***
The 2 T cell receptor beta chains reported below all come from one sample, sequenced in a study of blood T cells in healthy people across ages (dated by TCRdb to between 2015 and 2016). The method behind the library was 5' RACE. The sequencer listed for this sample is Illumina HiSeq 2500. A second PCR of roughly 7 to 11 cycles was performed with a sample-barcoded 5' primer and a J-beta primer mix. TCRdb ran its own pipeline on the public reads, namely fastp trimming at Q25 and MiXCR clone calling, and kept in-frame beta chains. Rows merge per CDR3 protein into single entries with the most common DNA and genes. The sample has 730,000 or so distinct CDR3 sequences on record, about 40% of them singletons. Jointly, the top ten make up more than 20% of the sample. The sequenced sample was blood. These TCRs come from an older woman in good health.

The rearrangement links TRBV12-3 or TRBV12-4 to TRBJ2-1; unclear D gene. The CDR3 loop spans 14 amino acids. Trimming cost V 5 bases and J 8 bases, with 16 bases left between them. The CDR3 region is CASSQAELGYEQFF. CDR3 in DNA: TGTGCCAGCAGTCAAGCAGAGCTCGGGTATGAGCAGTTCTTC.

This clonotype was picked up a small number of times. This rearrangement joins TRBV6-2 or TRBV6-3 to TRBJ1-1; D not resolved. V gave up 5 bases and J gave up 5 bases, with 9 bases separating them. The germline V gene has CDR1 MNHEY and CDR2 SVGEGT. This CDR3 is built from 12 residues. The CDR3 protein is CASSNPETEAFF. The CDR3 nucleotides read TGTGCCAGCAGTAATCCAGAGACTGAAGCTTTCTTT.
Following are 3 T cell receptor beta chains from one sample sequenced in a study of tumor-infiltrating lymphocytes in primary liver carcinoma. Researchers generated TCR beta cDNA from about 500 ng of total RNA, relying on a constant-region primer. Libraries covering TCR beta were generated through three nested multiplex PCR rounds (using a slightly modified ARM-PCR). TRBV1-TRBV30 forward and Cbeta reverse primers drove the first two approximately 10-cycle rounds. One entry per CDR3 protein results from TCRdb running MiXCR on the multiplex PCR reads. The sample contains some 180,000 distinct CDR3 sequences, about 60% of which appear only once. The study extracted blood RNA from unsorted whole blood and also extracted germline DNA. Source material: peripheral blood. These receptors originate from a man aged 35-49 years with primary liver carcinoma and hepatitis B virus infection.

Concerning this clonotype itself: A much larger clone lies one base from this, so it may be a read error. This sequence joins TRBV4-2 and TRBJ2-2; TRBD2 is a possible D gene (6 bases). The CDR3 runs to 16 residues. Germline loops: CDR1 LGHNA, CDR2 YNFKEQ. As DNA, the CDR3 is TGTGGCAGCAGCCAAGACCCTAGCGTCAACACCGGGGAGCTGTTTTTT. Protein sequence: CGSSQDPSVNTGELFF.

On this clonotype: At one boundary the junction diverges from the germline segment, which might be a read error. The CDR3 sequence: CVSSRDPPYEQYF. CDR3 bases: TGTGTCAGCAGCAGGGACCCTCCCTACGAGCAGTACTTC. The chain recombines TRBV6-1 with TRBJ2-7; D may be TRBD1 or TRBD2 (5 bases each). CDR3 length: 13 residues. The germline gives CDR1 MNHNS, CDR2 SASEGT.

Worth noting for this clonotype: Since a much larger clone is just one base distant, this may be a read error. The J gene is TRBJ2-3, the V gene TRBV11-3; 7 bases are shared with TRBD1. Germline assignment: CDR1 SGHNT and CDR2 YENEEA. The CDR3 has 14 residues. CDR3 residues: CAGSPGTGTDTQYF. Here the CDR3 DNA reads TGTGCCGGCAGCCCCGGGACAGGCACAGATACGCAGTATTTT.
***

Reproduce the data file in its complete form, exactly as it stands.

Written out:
The 2 T cell receptor beta chains reported below all come from one sample, sequenced in a study of blood T cells in healthy people across ages (dated by TCRdb to between 2015 and 2016). The method behind the library was 5' RACE. The sequencer listed for this sample is Illumina HiSeq 2500. A second PCR of roughly 7 to 11 cycles was performed with a sample-barcoded 5' primer and a J-beta primer mix. TCRdb ran its own pipeline on the public reads, namely fastp trimming at Q25 and MiXCR clone calling, and kept in-frame beta chains. Rows merge per CDR3 protein into single entries with the most common DNA and genes. The sample has 730,000 or so distinct CDR3 sequences on record, about 40% of them singletons. Jointly, the top ten make up more than 20% of the sample. The sequenced sample was blood. These TCRs come from an older woman in good health.

The rearrangement links TRBV12-3 or TRBV12-4 to TRBJ2-1; unclear D gene. The CDR3 loop spans 14 amino acids. Trimming cost V 5 bases and J 8 bases, with 16 bases left between them. The CDR3 region is CASSQAELGYEQFF. CDR3 in DNA: TGTGCCAGCAGTCAAGCAGAGCTCGGGTATGAGCAGTTCTTC.

This clonotype was picked up a small number of times. This rearrangement joins TRBV6-2 or TRBV6-3 to TRBJ1-1; D not resolved. V gave up 5 bases and J gave up 5 bases, with 9 bases separating them. The germline V gene has CDR1 MNHEY and CDR2 SVGEGT. This CDR3 is built from 12 residues. The CDR3 protein is CASSNPETEAFF. The CDR3 nucleotides read TGTGCCAGCAGTAATCCAGAGACTGAAGCTTTCTTT.
Following are 3 T cell receptor beta chains from one sample sequenced in a study of tumor-infiltrating lymphocytes in primary liver carcinoma. Researchers generated TCR beta cDNA from about 500 ng of total RNA, relying on a constant-region primer. Libraries covering TCR beta were generated through three nested multiplex PCR rounds (using a slightly modified ARM-PCR). TRBV1-TRBV30 forward and Cbeta reverse primers drove the first two approximately 10-cycle rounds. One entry per CDR3 protein results from TCRdb running MiXCR on the multiplex PCR reads. The sample contains some 180,000 distinct CDR3 sequences, about 60% of which appear only once. The study extracted blood RNA from unsorted whole blood and also extracted germline DNA. Source material: peripheral blood. These receptors originate from a man aged 35-49 years with primary liver carcinoma and hepatitis B virus infection.

Concerning this clonotype itself: A much larger clone lies one base from this, so it may be a read error. This sequence joins TRBV4-2 and TRBJ2-2; TRBD2 is a possible D gene (6 bases). The CDR3 runs to 16 residues. Germline loops: CDR1 LGHNA, CDR2 YNFKEQ. As DNA, the CDR3 is TGTGGCAGCAGCCAAGACCCTAGCGTCAACACCGGGGAGCTGTTTTTT. Protein sequence: CGSSQDPSVNTGELFF.

On this clonotype: At one boundary the junction diverges from the germline segment, which might be a read error. The CDR3 sequence: CVSSRDPPYEQYF. CDR3 bases: TGTGTCAGCAGCAGGGACCCTCCCTACGAGCAGTACTTC. The chain recombines TRBV6-1 with TRBJ2-7; D may be TRBD1 or TRBD2 (5 bases each). CDR3 length: 13 residues. The germline gives CDR1 MNHNS, CDR2 SASEGT.

Worth noting for this clonotype: Since a much larger clone is just one base distant, this may be a read error. The J gene is TRBJ2-3, the V gene TRBV11-3; 7 bases are shared with TRBD1. Germline assignment: CDR1 SGHNT and CDR2 YENEEA. The CDR3 has 14 residues. CDR3 residues: CAGSPGTGTDTQYF. Here the CDR3 DNA reads TGTGCCGGCAGCCCCGGGACAGGCACAGATACGCAGTATTTT.